Dr Zoe Myers is the team leader for Haptic Pathways, the finalist for the 2019 DCP Design Challenge.

Projects
Jacinthe Flore
Global, Urban and Social Studies

Jacinthe Flore is a Vice-Chancellor’s Postdoctoral Research Fellow in the Social and Global Studies Centre and a co-convenor of the HASH Network at RMIT. She is an interdisciplinary scholar whose research lies at the intersections of technology, health and society. With a particular interest in digital mental health, Jacinthe’s research examines the social and policy implications of innovations such as artificial intelligence, apps, wearables and fourth generation pharmaceuticals, and their circulations in people’s everyday lives.

Renata Kokanovic
Global, Urban & Social Studies

Professor Renata Kokanovic’s works at the intersections of health, society and medicine, with a particular focus on interdisciplinary mental health research.​She combines empirical research with interdisciplinary theoretical and methodological scholarship while collaborating with industry partners and health care users to facilitate greater understanding of lived experiences of health and illness.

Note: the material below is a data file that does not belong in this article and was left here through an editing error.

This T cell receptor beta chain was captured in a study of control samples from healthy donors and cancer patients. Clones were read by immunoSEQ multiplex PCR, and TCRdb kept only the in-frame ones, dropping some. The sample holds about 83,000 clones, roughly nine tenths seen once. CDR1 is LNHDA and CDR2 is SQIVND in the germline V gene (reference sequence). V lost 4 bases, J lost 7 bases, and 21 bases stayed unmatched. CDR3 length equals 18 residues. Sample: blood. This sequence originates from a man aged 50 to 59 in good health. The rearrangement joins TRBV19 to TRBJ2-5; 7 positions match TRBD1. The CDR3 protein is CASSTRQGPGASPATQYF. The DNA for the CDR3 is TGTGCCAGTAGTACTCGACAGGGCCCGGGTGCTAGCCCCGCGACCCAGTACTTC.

She co-founded Healthtalk Australia, a digital repository of health and illness narrative accounts designed to support people experiencing ill health, and inform health and social care delivery and policy.

Rohit Ashok Khot
Games

Dr Rohit Ashok Khot is the Deputy Director of the Exertion Games Lab; and Vice-Chancellor’s Postdoctoral Fellow at RMIT University, Australia. Rohit’s research embodies interdisciplinary strength and explores the amalgamation of design and technology in a creative way.